“I have contributed $5000 to Dependent day care FSA account. My employer makes deductions every pay check.”------>In general, you may be allowed to set aside up to $5,000 in pretax money for the year in a flexible spending account for dependent-care expenses. Or you could claim those expenses for the dependent-care credit when you file your 2012 tax return. But you can't use the same expenses for both tax breaks. Most families who have access to a dependent-care flexible spending account at work would be better off running their child-care expenses through the FSA. Money you set aside in a flexible spending account is not only subtracted from your paycheck before income taxes are calculated, but it also avoids the 5.65% Social Security and Medicare tax.
“But I just discovered that i am not eligible for the tax break since my spouse is not working”-----> To claim the credit (assuming you meet the qualifications) your non-disabled, unemployed spouse must have looked for work during the time the expenses were incurred; and have earned income during the year. (Unemployment income is not considered earned income.).If your unemployed spouse is disabled or a full-time student, the IRS treats her/him as though he/she havs earned income, provided you are not disabled or going to school full time yourself.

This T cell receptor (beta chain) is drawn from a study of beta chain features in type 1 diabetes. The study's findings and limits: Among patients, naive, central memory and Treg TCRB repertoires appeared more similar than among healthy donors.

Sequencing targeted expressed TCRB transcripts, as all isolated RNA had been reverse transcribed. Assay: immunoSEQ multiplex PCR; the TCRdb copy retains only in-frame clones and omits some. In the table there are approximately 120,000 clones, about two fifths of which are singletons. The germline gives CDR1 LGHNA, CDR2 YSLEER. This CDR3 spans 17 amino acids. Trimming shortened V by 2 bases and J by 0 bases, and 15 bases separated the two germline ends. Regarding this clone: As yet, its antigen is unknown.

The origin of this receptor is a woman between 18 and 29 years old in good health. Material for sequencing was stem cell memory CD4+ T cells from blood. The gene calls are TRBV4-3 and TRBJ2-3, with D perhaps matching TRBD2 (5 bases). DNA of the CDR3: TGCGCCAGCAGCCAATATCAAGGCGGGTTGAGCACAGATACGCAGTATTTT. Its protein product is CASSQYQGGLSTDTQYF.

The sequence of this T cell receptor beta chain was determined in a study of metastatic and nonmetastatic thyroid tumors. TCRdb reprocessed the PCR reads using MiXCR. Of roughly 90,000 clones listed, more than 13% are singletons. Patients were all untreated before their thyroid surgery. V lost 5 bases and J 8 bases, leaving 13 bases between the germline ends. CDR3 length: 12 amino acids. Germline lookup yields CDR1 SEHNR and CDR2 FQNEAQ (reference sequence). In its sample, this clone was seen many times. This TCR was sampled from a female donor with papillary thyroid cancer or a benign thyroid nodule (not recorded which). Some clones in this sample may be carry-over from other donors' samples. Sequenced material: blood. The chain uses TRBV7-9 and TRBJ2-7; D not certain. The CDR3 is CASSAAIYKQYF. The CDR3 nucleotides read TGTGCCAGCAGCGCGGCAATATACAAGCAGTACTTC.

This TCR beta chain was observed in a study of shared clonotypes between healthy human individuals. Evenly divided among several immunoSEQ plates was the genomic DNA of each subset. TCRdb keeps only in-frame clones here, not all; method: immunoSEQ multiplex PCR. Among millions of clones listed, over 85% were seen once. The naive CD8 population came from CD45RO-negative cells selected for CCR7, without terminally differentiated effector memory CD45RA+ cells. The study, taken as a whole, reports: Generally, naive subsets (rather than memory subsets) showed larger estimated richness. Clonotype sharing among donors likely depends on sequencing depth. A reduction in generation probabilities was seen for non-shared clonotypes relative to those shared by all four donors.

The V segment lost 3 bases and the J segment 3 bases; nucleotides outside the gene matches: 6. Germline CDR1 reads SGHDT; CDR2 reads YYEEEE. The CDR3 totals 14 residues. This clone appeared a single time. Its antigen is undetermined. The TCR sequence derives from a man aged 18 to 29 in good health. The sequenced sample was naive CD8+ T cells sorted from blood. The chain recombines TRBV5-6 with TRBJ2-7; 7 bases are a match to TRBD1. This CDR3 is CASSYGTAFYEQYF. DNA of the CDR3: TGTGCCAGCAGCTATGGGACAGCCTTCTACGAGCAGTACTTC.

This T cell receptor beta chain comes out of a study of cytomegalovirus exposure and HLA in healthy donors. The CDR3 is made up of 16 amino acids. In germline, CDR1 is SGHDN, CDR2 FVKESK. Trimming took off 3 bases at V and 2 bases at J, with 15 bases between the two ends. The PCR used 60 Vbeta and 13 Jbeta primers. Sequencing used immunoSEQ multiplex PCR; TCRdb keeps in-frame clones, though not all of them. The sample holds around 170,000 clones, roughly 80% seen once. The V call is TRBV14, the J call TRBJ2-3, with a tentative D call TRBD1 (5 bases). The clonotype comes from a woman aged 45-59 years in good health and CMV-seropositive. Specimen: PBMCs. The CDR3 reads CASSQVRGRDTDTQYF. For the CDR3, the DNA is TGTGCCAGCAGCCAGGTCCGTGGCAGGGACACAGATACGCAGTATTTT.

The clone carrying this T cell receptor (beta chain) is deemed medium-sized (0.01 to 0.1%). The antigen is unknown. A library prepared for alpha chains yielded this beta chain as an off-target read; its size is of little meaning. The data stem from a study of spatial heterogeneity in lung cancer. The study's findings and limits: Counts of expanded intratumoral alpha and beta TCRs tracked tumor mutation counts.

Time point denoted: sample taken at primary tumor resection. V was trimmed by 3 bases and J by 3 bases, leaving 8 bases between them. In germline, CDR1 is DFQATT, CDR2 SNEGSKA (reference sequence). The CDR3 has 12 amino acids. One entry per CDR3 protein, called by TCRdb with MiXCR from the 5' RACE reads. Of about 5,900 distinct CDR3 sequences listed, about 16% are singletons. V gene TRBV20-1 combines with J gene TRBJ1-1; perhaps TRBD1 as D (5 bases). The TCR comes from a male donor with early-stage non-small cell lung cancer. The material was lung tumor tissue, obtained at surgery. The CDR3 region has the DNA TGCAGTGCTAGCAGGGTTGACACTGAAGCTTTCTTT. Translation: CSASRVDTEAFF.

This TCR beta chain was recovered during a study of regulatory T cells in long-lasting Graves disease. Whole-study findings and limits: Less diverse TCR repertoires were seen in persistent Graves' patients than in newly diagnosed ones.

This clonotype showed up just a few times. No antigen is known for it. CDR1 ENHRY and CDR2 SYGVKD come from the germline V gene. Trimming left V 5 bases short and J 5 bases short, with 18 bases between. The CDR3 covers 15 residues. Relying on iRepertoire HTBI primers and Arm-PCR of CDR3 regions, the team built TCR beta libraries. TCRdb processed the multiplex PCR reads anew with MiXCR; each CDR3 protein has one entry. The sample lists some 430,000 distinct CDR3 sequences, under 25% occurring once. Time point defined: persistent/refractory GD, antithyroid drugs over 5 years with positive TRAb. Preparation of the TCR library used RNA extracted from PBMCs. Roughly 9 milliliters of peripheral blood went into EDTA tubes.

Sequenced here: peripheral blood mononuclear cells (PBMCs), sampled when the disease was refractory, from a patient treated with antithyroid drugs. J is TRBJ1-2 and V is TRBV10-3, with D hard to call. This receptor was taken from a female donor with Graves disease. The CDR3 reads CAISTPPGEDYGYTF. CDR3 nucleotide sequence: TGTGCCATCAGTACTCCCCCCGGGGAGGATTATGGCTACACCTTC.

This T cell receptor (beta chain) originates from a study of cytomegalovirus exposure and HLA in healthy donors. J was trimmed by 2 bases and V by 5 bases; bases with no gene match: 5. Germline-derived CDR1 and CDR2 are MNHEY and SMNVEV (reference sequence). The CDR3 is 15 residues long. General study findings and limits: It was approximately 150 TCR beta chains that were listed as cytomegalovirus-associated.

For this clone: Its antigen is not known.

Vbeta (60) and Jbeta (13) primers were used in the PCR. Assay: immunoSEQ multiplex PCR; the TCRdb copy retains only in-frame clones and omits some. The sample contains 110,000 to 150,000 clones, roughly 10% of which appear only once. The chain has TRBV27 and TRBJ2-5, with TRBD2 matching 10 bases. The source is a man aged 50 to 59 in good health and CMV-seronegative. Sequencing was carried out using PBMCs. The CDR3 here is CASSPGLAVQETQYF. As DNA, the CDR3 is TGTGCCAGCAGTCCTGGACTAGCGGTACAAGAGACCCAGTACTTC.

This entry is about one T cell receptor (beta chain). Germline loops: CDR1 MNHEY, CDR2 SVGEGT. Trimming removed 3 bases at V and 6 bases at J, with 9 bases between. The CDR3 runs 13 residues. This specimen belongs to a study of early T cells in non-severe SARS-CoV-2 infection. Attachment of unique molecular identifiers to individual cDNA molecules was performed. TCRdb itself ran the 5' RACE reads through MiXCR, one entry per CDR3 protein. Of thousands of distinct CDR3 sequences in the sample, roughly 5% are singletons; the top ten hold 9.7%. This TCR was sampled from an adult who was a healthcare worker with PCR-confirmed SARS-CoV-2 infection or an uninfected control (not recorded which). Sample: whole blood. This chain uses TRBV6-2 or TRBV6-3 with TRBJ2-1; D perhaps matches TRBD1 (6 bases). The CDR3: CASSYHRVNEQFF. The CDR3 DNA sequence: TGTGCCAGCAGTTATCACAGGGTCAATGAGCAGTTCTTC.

.” Can i still claim my sons day care expenses now, and then later pay taxes on the $5000 when i file my 2012 returns?”------>I don’t think so;since you can make contributions to your account with pre-tax money, thereby avoiding having to pay income and payroll withholding taxes on the amount you contribute, I guess you need to increase the amount of federal income tax withheld from your paycheck, file a new Form W-4 with your employer. You're required to fill out this form when you start working for an employer, and you can fill out a new one whenever your circumstances call for a change in the amount of withholding.